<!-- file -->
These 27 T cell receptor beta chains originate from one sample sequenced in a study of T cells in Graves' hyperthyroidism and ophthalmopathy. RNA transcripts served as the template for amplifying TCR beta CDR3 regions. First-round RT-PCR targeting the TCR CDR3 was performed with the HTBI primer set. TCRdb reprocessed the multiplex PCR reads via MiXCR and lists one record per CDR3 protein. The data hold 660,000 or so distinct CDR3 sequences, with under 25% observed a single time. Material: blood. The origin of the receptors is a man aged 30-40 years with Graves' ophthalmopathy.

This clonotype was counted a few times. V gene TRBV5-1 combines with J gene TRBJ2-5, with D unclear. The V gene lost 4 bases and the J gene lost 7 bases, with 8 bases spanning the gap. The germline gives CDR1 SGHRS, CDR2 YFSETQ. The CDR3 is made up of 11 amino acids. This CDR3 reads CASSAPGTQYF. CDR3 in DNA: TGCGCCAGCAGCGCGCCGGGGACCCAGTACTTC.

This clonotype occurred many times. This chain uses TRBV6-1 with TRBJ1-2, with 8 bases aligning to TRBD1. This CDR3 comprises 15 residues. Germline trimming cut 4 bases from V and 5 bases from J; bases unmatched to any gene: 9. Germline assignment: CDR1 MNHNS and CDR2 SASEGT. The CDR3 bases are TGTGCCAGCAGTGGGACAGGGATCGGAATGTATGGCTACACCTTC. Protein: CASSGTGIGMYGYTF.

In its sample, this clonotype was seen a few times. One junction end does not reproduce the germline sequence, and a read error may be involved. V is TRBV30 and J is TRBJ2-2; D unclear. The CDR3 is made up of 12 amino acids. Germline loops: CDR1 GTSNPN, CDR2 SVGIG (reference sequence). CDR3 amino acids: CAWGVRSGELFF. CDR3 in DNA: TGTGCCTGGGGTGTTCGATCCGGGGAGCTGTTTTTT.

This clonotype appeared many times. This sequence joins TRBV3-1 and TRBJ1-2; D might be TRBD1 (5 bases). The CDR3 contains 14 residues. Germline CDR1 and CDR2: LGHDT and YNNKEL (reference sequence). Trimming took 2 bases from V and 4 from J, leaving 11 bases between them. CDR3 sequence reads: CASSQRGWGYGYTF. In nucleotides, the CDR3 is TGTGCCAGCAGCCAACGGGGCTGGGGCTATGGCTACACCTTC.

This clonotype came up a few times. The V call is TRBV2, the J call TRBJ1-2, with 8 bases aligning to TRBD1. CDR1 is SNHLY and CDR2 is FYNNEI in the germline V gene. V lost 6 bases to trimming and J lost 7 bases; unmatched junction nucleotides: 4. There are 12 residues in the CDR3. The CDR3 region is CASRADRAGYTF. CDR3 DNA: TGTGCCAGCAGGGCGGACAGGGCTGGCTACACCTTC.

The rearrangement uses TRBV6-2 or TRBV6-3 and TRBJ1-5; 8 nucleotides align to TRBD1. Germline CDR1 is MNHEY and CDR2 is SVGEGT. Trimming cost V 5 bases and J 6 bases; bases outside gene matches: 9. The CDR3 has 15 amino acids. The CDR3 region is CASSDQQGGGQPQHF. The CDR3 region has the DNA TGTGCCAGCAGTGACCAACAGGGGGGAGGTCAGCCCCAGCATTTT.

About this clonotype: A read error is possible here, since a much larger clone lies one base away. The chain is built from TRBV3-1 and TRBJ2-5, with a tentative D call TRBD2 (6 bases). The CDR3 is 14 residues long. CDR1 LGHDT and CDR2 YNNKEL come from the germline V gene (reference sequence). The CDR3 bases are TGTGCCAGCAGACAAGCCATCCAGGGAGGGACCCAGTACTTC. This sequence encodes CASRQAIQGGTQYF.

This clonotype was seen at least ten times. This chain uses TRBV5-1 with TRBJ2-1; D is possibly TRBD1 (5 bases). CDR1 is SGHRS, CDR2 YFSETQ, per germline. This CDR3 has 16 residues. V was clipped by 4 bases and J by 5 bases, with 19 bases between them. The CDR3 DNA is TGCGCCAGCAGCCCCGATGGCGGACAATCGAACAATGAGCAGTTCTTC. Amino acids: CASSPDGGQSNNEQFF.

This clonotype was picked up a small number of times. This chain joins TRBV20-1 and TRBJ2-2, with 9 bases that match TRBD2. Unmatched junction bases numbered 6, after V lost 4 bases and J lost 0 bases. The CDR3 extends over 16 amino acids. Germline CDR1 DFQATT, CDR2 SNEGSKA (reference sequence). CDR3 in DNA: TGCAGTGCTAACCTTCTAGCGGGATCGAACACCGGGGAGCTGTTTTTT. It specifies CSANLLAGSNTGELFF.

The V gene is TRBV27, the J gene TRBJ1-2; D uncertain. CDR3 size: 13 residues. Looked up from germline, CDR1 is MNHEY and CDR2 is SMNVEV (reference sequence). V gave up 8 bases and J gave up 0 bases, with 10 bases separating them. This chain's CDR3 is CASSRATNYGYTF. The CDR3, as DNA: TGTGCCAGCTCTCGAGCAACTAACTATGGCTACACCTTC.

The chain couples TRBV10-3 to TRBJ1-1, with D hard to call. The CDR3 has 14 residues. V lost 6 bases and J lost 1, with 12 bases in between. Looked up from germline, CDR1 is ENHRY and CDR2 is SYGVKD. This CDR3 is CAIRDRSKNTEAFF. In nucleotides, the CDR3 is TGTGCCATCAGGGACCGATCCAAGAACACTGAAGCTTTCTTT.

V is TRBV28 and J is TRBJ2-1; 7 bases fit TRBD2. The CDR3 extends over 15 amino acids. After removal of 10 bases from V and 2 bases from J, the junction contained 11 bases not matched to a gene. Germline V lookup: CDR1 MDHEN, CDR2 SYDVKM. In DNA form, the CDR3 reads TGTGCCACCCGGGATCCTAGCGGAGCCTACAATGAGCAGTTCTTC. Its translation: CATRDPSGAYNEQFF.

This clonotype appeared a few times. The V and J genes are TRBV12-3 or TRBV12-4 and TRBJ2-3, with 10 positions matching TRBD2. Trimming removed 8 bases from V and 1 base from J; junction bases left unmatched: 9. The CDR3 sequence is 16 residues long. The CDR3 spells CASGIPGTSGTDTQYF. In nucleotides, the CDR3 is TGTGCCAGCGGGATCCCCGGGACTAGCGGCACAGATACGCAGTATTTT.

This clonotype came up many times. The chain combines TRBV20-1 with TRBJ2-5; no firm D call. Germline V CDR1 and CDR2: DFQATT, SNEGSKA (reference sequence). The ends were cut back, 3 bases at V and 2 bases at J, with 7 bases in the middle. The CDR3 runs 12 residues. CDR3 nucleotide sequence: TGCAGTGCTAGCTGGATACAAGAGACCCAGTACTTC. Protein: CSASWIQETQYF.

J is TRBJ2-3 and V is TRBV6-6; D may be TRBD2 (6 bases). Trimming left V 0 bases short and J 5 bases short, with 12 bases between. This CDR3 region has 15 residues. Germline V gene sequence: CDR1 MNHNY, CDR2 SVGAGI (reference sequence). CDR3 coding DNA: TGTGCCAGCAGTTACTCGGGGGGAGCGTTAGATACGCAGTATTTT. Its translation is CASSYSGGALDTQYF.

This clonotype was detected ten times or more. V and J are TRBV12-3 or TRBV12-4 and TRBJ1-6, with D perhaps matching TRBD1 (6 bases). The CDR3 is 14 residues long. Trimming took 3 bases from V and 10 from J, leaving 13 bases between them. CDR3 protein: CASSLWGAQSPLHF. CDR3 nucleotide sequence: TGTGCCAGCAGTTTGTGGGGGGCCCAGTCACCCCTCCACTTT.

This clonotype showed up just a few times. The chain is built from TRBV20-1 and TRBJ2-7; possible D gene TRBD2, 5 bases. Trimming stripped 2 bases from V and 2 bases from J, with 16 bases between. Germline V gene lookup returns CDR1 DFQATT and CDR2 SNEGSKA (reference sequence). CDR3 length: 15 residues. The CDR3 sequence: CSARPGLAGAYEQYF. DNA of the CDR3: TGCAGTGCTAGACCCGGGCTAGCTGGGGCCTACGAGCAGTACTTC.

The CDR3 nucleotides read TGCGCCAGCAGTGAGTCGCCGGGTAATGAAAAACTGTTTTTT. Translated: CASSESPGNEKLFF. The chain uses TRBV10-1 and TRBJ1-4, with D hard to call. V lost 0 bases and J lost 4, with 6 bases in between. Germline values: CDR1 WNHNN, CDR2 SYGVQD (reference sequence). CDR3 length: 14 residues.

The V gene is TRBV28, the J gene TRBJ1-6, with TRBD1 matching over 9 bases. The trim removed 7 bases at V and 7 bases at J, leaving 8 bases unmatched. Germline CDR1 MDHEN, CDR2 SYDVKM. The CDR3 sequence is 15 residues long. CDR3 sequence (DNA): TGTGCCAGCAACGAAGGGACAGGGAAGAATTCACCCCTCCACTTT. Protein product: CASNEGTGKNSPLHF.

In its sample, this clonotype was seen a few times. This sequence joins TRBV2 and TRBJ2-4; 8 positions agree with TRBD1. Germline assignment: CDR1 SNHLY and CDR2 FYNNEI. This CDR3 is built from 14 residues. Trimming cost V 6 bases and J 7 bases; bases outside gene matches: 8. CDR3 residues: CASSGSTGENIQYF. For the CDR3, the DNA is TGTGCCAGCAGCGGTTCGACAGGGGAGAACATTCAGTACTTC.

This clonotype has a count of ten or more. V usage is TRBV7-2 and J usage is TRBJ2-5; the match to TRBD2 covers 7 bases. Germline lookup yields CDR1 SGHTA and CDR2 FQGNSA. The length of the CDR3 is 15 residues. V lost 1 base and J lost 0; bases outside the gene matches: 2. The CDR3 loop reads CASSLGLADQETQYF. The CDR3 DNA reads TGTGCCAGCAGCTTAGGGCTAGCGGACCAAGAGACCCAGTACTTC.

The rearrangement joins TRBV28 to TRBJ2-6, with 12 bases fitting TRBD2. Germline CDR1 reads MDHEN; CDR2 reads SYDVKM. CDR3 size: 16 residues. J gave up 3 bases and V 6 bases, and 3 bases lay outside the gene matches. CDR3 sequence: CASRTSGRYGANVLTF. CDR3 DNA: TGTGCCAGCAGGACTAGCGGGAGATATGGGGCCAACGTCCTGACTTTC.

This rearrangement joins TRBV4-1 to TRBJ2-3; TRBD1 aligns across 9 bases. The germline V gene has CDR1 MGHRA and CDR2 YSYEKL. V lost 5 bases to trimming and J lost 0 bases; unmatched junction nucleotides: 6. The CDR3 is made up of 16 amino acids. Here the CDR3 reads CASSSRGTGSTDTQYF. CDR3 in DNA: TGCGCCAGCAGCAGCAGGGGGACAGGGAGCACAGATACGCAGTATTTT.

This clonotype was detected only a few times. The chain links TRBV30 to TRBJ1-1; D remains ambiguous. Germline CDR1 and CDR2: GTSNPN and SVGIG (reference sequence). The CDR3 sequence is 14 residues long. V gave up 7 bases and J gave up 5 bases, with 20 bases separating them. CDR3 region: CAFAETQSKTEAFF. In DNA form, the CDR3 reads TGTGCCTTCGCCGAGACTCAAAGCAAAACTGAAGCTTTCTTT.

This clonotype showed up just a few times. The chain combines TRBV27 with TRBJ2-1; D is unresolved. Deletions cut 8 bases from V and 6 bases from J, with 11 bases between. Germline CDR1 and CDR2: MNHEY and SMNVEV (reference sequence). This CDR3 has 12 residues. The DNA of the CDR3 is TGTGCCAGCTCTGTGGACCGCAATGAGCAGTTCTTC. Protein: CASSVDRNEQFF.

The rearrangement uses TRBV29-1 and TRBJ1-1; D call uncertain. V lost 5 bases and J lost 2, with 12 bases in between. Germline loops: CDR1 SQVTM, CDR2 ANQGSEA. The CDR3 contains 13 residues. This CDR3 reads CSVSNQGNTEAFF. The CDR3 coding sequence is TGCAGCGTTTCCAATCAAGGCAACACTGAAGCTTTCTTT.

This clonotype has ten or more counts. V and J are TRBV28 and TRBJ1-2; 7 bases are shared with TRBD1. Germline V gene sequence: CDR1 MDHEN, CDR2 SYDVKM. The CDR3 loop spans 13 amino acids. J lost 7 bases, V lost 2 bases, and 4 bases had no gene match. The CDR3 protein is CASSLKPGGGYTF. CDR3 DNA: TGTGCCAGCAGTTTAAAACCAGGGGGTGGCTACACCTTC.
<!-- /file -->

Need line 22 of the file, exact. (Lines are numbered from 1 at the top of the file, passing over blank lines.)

This clonotype has a count of ten or more. V usage is TRBV7-2 and J usage is TRBJ2-5; the match to TRBD2 covers 7 bases. Germline lookup yields CDR1 SGHTA and CDR2 FQGNSA. The length of the CDR3 is 15 residues. V lost 1 base and J lost 0; bases outside the gene matches: 2. The CDR3 loop reads CASSLGLADQETQYF. The CDR3 DNA reads TGTGCCAGCAGCTTAGGGCTAGCGGACCAAGAGACCCAGTACTTC.